Inland Ale Works collaborates with Eastern Washington University
Helps students in brewery program
Last updated 11/9/2023 at 10:27am
CHENEY - Nick Johnson, the owner of Inland Ale Works, embarked on his brewing journey over three decades ago when he first dabbled in home brewing.
Today, he's the sole proprietor and operator of Inland Ale Works, a local brewery that he founded three years ago. Johnson's deep-rooted passion for brewing has been a driving force throughout his life.
Johnson's journey into the world of brewing began 33 years ago, and it's been marked by an enduring love for the craft.
He said he's captivated not only by the art of brewing but also the underlying science that makes it all possible.
His path intertwined with Eastern Washington University through an unexpected encounter.
He said one of his customers tipped him off to the university's plans to introduce a brewing course, and asked him if he would be interested.
"I wanted to make a connection with the folks here in town," Johnson said. "I know this is a college town."
One of the highlights of this collaboration is the invaluable experience it offers to students.
Johnson's brewing equipment at Inland Ale Works becomes their laboratory.
"They are actually getting hands-on experience," Johnson said. "Home brewing up to pro brewing is the same process, and they don't have to buy their equipment."
Johnson's brewery showcases a treasure trove of equipment, primarily reconditioned dairy tanks. He's spent a decade amassing this collection, and every piece of equipment in Inland Ale Works is a testament to his craftsmanship and modification skills.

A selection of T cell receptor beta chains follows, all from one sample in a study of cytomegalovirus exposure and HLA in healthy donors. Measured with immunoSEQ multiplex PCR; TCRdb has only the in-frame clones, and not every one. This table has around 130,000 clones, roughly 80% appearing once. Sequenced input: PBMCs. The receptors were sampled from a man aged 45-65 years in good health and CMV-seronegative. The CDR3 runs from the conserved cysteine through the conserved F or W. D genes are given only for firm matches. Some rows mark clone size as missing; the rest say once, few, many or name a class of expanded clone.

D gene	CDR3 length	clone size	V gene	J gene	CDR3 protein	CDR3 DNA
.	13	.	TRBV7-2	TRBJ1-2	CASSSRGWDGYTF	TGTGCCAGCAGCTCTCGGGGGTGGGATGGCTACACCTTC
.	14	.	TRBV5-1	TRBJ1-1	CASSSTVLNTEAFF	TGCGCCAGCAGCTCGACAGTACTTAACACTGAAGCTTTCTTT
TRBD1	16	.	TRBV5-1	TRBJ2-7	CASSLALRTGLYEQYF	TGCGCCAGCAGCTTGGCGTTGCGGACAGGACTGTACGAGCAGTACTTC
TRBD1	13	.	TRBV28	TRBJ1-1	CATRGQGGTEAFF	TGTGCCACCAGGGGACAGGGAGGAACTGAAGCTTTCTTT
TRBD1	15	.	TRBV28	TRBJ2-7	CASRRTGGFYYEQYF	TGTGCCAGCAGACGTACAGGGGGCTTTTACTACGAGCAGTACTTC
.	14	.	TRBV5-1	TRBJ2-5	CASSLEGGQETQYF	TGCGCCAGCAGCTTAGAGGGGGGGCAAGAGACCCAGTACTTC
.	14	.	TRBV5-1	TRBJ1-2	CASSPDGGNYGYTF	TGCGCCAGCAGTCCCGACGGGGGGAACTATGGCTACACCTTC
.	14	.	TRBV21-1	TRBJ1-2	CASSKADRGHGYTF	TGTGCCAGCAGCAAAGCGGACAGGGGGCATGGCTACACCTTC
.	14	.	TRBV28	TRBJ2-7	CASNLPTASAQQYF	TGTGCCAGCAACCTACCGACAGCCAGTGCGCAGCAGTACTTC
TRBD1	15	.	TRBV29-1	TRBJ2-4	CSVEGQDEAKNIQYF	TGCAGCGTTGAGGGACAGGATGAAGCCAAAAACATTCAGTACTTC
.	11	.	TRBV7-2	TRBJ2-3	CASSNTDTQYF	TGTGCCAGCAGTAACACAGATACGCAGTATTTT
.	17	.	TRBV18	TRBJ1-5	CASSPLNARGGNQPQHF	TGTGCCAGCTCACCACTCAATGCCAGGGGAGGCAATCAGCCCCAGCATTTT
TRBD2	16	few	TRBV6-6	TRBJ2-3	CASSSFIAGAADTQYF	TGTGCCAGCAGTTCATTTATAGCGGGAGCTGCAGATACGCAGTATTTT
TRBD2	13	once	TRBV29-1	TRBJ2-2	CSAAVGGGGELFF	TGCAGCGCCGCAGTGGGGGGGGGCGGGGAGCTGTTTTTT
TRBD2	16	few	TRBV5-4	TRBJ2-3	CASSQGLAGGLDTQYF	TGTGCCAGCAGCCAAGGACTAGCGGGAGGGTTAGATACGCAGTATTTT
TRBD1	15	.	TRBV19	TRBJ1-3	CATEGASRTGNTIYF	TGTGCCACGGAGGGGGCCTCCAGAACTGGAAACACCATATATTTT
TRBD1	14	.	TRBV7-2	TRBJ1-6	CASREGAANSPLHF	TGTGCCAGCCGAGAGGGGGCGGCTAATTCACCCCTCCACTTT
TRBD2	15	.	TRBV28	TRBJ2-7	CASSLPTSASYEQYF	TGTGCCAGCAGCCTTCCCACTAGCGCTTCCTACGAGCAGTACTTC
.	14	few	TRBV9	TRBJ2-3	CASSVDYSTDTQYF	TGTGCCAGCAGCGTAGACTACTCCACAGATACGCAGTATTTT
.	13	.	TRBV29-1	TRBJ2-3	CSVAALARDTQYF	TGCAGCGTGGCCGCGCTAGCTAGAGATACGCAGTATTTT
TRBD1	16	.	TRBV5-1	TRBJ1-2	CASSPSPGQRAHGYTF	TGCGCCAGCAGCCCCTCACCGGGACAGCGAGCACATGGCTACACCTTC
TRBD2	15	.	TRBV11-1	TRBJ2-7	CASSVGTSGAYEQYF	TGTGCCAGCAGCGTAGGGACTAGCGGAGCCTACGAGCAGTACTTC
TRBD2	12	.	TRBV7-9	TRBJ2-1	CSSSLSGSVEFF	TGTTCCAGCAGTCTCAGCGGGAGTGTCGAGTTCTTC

It's a haven for both seasoned professionals and budding brewers he said.
The connection between Johnson and the students goes beyond the shared space. Inland Ale Works becomes an extension of the university for the students.
After their classes, you can often find them at the brewery, eager to learn from Johnson's expertise.
"A bunch of students interviewed me and asked me a litany of questions, and some of them would do their practicum here," said Johnson.
Johnson's love for brewing extends beyond the collaboration with the college. He thrives on the creative aspect of the craft, relishing the process of concocting new recipes.
"I like coming up with new recipes," Johnson said. "I also like the chemistry of it and the science of it, and I get a lot of satisfaction from doing it over and over again and finally getting it right."